Australia will not send officials or politicians to China for the Winter Olympics in a rebuke of Beijing over its human rights record, with a final decision on whether to launch a full diplomatic boycott to be made within days.
Prime Minister Scott Morrison is weighing up whether to follow United States President Joe Biden’s administration in announcing a full diplomatic boycott of the Beijing Olympics, which China labelled “a pretentious act” and warned of “countermeasures”.
The Morrison government will announce within days whether it will sign up to a full diplomatic boycott.Credit:Alex Ellinghausen
Several senior government sources, who were not authorised to speak publicly, confirmed Australia would send some kind of signal to China over its human rights abuses in Xinjiang and Hong Kong and the treatment of Chinese tennis player Peng Shuai.
It has already been decided no Australian-based officials or politicians will attend the Beijing Olympics in February next year, and Canberra has refused to sign the Olympic Truce to also send a message to Beijing. But the government is still considering whether Australia’s ambassador to China, Graham Fletcher, and other embassy staff will attend events and whether to publicly call it a diplomatic boycott.
Canada, Britain and several other European countries are also considering a diplomatic boycott, which involves not sending a delegation of officials but allowing athletes to participate.
Australia is expected to announce its position in the coming days.
Before the US made its announcement on Tuesday (Australian time), China had already been getting ahead of potential boycotts by not inviting officials and politicians. Australian government sources confirmed there were already questions over whether Mr Fletcher, the nation’s top diplomat in China, would be able to attend events.
China’s embassy in Washington said the Biden administration’s move came “out of nowhere” because no invitation had been extended to US politicians.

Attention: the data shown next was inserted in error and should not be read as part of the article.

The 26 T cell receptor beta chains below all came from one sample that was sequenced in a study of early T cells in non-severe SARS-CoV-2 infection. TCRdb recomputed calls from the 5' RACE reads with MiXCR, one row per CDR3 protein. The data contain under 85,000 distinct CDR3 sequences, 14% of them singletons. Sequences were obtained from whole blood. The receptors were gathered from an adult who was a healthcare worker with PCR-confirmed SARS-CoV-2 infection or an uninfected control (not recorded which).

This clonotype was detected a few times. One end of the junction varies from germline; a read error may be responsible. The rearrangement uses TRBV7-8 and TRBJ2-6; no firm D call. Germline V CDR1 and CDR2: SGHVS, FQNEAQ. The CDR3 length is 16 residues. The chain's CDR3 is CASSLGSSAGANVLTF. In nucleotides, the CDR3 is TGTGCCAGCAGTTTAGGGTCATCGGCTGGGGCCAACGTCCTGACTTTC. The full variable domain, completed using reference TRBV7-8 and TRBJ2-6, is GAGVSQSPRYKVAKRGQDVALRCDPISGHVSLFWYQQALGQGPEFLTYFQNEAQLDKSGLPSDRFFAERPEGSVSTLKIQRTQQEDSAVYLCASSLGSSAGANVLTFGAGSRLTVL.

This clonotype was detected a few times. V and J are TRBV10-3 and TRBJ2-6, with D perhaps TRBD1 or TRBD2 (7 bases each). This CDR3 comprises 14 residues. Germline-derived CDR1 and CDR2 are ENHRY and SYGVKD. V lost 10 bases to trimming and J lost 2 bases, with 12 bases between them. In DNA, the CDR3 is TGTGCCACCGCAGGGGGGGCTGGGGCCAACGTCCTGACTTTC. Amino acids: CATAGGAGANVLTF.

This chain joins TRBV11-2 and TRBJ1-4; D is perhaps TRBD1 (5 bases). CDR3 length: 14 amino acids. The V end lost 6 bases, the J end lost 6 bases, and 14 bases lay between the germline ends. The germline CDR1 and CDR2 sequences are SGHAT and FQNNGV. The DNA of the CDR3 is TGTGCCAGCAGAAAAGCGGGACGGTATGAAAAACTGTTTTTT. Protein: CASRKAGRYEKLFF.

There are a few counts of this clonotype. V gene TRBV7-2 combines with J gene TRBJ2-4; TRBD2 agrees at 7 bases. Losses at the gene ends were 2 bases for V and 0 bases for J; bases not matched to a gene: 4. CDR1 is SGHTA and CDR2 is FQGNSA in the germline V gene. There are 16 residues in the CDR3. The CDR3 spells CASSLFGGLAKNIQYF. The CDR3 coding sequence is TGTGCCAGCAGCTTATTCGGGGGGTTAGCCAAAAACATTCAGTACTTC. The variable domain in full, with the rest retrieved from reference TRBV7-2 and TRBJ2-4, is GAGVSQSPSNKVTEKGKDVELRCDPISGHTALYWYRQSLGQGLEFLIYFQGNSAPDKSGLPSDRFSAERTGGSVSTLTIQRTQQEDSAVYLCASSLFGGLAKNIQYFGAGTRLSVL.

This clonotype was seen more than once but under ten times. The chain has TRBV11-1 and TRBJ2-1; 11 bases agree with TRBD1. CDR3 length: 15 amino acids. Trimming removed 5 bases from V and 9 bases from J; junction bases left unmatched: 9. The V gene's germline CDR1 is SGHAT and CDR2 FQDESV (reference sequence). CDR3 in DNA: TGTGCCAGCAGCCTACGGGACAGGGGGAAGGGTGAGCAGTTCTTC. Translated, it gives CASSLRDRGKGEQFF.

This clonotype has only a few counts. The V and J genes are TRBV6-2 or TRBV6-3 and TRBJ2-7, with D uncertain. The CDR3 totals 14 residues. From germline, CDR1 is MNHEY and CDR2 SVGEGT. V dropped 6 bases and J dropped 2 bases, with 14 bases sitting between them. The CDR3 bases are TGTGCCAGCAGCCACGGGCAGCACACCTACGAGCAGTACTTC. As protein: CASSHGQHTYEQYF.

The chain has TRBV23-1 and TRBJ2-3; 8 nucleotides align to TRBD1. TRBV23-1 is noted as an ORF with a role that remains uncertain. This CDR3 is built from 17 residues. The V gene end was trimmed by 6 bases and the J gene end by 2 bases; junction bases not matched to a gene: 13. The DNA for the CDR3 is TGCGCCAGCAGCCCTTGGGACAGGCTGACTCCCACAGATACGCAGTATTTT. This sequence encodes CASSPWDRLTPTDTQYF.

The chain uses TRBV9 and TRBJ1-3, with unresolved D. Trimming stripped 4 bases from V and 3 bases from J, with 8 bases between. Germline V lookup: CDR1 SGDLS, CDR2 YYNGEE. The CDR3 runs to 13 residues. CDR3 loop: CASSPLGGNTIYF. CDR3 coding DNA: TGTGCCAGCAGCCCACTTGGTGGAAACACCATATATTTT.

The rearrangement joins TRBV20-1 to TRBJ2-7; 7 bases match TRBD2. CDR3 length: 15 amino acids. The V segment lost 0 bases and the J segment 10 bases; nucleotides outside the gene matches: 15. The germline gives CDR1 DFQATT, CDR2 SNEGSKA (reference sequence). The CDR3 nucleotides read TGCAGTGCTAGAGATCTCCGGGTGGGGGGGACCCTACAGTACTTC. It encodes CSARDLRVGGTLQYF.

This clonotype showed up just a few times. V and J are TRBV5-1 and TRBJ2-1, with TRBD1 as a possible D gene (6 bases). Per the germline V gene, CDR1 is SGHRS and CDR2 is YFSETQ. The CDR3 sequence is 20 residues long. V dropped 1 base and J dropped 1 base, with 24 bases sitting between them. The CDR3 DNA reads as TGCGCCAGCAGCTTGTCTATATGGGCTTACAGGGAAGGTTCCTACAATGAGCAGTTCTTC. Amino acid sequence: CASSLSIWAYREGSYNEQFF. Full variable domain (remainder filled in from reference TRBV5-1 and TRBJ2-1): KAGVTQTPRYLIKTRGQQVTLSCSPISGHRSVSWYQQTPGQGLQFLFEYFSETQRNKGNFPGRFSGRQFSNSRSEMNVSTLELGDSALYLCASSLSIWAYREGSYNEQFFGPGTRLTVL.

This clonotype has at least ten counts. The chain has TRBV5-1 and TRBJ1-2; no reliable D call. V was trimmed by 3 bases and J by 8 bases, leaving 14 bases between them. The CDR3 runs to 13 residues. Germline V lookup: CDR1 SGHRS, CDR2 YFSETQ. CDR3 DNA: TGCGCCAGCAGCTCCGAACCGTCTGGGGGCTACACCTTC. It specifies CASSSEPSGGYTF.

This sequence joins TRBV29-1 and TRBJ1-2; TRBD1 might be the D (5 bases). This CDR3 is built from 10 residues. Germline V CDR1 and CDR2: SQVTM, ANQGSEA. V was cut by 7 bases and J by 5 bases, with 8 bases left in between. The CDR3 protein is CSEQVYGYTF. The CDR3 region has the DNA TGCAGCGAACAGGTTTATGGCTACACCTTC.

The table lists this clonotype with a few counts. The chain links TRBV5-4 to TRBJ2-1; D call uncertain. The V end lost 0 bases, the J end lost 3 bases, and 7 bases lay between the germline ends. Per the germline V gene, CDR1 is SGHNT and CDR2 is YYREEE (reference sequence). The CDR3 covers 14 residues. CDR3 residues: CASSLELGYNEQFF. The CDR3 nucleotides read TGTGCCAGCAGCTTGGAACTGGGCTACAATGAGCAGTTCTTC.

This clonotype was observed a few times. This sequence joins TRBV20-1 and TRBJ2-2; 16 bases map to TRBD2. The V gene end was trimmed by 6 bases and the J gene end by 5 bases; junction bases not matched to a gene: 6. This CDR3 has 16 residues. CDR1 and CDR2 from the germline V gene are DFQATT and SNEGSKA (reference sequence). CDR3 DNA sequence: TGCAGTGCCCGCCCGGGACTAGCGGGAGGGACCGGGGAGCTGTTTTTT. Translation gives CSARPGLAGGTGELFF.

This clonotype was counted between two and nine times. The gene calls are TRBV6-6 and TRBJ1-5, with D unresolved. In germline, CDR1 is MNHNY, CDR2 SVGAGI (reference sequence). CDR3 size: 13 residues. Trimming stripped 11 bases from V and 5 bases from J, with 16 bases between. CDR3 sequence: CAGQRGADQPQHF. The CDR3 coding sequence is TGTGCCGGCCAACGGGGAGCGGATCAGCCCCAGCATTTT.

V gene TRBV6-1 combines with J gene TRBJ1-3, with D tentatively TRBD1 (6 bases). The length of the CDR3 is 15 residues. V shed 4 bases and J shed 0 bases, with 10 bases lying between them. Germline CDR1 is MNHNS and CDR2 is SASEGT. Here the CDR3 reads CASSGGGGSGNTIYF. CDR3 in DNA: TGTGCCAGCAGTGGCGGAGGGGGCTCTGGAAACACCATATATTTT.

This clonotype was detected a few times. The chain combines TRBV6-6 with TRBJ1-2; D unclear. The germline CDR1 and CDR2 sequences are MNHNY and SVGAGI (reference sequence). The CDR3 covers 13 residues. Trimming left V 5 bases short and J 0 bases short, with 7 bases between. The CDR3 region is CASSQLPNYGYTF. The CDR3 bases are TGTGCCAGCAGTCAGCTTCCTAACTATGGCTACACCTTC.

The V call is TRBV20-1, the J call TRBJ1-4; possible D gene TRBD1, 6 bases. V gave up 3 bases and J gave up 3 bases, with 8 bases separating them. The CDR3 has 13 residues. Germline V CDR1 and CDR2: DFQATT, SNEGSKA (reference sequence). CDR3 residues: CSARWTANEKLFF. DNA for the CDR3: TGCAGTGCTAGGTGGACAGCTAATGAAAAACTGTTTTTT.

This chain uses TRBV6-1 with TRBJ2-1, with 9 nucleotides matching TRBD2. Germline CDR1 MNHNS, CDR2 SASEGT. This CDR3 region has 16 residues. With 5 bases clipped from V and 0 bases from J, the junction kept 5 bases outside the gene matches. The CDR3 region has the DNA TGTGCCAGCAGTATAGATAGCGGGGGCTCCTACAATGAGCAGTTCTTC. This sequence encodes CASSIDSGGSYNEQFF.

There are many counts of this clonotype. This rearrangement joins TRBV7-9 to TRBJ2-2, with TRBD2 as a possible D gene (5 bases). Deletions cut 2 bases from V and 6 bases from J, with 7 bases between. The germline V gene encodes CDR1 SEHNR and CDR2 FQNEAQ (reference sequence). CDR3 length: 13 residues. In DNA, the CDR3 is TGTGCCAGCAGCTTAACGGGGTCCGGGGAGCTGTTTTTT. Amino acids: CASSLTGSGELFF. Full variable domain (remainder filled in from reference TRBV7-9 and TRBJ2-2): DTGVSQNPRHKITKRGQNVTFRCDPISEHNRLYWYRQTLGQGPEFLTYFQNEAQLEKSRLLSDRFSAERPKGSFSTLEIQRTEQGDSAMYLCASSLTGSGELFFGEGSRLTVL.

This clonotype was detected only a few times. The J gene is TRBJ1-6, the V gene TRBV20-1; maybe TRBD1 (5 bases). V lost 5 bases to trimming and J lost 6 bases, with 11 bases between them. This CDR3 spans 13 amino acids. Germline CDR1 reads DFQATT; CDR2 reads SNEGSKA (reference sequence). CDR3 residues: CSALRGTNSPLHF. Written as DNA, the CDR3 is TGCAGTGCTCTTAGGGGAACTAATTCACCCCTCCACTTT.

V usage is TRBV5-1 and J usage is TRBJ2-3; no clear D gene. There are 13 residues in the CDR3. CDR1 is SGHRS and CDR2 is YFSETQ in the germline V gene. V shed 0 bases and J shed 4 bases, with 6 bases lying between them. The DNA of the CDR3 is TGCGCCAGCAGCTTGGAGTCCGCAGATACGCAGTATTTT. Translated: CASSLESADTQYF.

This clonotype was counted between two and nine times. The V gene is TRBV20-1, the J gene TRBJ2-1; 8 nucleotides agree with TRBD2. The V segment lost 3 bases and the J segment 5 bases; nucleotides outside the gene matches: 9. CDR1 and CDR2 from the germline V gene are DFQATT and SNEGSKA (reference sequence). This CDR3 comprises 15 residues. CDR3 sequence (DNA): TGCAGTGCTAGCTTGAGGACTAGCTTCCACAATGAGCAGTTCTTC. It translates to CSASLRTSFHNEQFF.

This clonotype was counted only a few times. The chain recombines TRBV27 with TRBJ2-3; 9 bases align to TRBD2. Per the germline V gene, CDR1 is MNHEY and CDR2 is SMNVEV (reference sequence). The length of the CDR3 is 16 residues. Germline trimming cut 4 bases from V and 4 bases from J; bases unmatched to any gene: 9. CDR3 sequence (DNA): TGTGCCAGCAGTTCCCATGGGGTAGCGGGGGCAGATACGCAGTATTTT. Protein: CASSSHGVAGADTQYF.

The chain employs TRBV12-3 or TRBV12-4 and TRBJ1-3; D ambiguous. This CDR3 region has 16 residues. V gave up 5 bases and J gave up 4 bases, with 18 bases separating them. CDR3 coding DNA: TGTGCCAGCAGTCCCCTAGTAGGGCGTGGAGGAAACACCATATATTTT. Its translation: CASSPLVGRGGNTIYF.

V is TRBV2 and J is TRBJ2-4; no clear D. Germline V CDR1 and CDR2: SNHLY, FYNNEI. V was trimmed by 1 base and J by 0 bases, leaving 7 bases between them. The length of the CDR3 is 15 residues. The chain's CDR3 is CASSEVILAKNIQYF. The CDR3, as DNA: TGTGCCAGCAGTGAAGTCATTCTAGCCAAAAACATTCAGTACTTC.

“Such a pretentious act is only a political manipulation and a grave distortion of the spirit of the Olympic Charter,” embassy spokesperson Liu Pengyu said.
White House press secretary Jen Psaki said the US’s decision had been taken in light of China’s “ongoing genocide” and “crimes against humanity” in the far-western province of Xinjiang.
“We have a fundamental commitment to promoting human rights, and we feel strongly in our position and we will continue to take actions to advance human rights in China and beyond,” she said.
Labor senator Kimberley Kitching said it would be against Australia’s values, as well those upon which the Olympic Games was founded, to not make a stand against “the spectre of unconscionable human rights abuses occurring in China”.
“Our great ally and friend, the United States has announced a diplomatic boycott. I think democracies must do this, as history teaches us that it is democracies that stand up for human rights and for democratic values,” she said.
“Beginning with the 2024 Summer Olympics, human rights obligations will be a part of the Host City Contract, and this is most welcome.”
Liberal senator Eric Abetz said with the US formally announcing its diplomatic boycott, it was essential that Australia follow and take a strong stand against the China’s “litany of human rights abuses”.
“The decision by the United States, our close ally and friend, to diplomatically boycott the Beijing Winter Olympics is a most welcome move and … Australia must follow suit,” he said.
“Australia must not be complacent but move with speed to demonstrate our long commitment to upholding human rights and calling out where they are breached.
“From the Uighurs, organ harvesting from prisoners of conscience, slave labour, the Hong Kongers, the Tibetans, the Mongolians, the Dalai Lama, debt-trap diplomacy, the South China Sea Islands, religious and journalistic persecution to all other grave injustices committed by the CCP dictatorship means we must not give official representation at these Games.”
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